Thursday, May 31, 2012

Endings and Beginnings

The Summer Day

Mary Oliver

Who made the world?
Who made the swan, and the black bear?
Who made the grasshopper?
This grasshopper, I mean-
the one who has flung herself out of the grass,
the one who is eating sugar out of my hand,
who is moving her jaws back and forth instead of up and down-
who is gazing around with her enormous and complicated eyes.
Now she lifts her pale forearms and thoroughly washes her face.
Now she snaps her wings open, and floats away.
I don't know exactly what a prayer is.
I do know how to pay attention, how to fall down
into the grass, how to kneel down in the grass,
how to be idle and blessed, how to stroll through the fields,
which is what I have been doing all day.
Tell me, what else should I have done?
Doesn't everything die at last, and too soon?
Tell me, what is it you plan to do
with your one wild and precious life?

I keep writing and erasing, trying to be clever, trying to be amusing, but right now I am neither. There are many little deaths in letting go of this, this wonderful American Dream we have lived. It pains me that I will no longer be a part of the community at this school of my son's; that I will not walk the hallways and know everyone by name; that I will no longer be hugged  and called to by a dozen different children before I reach my destination; that I will no longer watch them master a word or learn to correctly place a comma; that I won't get to listen to their perfect brand of logic, trying to keep a grave expression on my face; that they will no longer question my rings and necklaces and bracelets and earrings, wanting to try them on, wanting to know why I wear so much jewelry, wanting to know why it is all so big.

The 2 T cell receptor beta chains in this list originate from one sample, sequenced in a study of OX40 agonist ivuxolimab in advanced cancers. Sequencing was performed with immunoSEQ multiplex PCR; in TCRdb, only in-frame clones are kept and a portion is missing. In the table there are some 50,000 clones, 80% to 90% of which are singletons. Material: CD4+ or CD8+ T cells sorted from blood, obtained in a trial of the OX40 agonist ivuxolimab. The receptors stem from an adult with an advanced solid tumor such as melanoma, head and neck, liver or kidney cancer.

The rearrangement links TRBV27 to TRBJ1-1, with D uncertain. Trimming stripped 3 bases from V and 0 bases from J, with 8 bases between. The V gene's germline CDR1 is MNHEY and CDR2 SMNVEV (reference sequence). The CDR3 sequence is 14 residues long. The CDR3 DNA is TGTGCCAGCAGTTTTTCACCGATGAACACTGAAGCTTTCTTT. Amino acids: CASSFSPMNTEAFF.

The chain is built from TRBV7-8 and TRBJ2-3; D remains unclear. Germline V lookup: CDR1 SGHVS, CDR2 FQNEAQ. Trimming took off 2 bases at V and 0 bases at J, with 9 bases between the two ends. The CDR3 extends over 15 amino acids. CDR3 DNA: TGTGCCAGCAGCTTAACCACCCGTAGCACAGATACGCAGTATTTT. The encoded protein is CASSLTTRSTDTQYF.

I will miss the familiar back roads where pheasants once flew and no houses stood. I will miss the perfect rolls of hay that dot the farming landscape. I will miss the owls calling and the frogs peeping. I will miss the firework show of fireflies in the cornfields. I will miss throwing snowy clothes into the dryer and my son's cold ruddy cheeks as he drinks the hot chocolate that serves only as a vehicle for his marshmallows.

And yet, and yet, I know that I regret only the things I chose not to do and the opportunities to which I've said no. I know that I have only this one life and yet so many ways in which it can be lived. I know that I will make new attachments and find pleasure in new things: the red geraniums tumbling through the wrought iron terraces; the  smell of fresh fruit in the outdoor market; the lit candles devoted to the Virgin Mary in an unexpected crevice of an urban building; sitting at a cafe and drinking iced espresso, the dogs dreaming at my feet on the warm cobblestone. 

Tell me, what is it you plan to do
with your one wild and precious life?

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